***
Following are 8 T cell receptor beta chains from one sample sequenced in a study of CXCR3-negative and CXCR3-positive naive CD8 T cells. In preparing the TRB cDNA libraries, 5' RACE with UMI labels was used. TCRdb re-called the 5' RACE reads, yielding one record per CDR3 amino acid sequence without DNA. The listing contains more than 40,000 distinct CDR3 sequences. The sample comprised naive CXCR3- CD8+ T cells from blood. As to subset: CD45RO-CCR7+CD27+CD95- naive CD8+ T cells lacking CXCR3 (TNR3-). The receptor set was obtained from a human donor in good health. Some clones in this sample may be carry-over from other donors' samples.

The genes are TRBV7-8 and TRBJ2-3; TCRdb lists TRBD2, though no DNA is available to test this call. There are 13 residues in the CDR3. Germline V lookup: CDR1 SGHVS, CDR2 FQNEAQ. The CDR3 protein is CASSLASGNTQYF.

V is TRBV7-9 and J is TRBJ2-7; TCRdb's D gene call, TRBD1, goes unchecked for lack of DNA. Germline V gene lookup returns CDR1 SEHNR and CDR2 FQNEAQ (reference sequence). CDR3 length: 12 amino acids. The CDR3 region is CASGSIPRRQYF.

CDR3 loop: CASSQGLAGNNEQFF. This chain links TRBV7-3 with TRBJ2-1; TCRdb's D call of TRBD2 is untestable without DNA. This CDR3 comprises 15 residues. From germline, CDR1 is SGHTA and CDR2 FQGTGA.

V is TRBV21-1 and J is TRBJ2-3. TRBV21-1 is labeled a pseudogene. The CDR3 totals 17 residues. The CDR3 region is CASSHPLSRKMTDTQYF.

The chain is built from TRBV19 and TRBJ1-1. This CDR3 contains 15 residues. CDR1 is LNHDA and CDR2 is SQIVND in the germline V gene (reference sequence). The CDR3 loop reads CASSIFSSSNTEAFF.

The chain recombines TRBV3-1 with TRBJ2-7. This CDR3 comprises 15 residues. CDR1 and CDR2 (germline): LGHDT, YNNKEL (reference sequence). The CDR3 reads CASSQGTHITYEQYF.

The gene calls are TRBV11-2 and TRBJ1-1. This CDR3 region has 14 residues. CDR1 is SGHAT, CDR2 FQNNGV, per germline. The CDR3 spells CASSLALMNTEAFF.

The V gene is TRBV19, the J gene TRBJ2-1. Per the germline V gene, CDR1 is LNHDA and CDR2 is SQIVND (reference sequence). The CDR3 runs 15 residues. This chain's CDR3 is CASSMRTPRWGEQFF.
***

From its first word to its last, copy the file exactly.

Following are 8 T cell receptor beta chains from one sample sequenced in a study of CXCR3-negative and CXCR3-positive naive CD8 T cells. In preparing the TRB cDNA libraries, 5' RACE with UMI labels was used. TCRdb re-called the 5' RACE reads, yielding one record per CDR3 amino acid sequence without DNA. The listing contains more than 40,000 distinct CDR3 sequences. The sample comprised naive CXCR3- CD8+ T cells from blood. As to subset: CD45RO-CCR7+CD27+CD95- naive CD8+ T cells lacking CXCR3 (TNR3-). The receptor set was obtained from a human donor in good health. Some clones in this sample may be carry-over from other donors' samples.

The genes are TRBV7-8 and TRBJ2-3; TCRdb lists TRBD2, though no DNA is available to test this call. There are 13 residues in the CDR3. Germline V lookup: CDR1 SGHVS, CDR2 FQNEAQ. The CDR3 protein is CASSLASGNTQYF.

V is TRBV7-9 and J is TRBJ2-7; TCRdb's D gene call, TRBD1, goes unchecked for lack of DNA. Germline V gene lookup returns CDR1 SEHNR and CDR2 FQNEAQ (reference sequence). CDR3 length: 12 amino acids. The CDR3 region is CASGSIPRRQYF.

CDR3 loop: CASSQGLAGNNEQFF. This chain links TRBV7-3 with TRBJ2-1; TCRdb's D call of TRBD2 is untestable without DNA. This CDR3 comprises 15 residues. From germline, CDR1 is SGHTA and CDR2 FQGTGA.

V is TRBV21-1 and J is TRBJ2-3. TRBV21-1 is labeled a pseudogene. The CDR3 totals 17 residues. The CDR3 region is CASSHPLSRKMTDTQYF.

The chain is built from TRBV19 and TRBJ1-1. This CDR3 contains 15 residues. CDR1 is LNHDA and CDR2 is SQIVND in the germline V gene (reference sequence). The CDR3 loop reads CASSIFSSSNTEAFF.

The chain recombines TRBV3-1 with TRBJ2-7. This CDR3 comprises 15 residues. CDR1 and CDR2 (germline): LGHDT, YNNKEL (reference sequence). The CDR3 reads CASSQGTHITYEQYF.

The gene calls are TRBV11-2 and TRBJ1-1. This CDR3 region has 14 residues. CDR1 is SGHAT, CDR2 FQNNGV, per germline. The CDR3 spells CASSLALMNTEAFF.

The V gene is TRBV19, the J gene TRBJ2-1. Per the germline V gene, CDR1 is LNHDA and CDR2 is SQIVND (reference sequence). The CDR3 runs 15 residues. This chain's CDR3 is CASSMRTPRWGEQFF.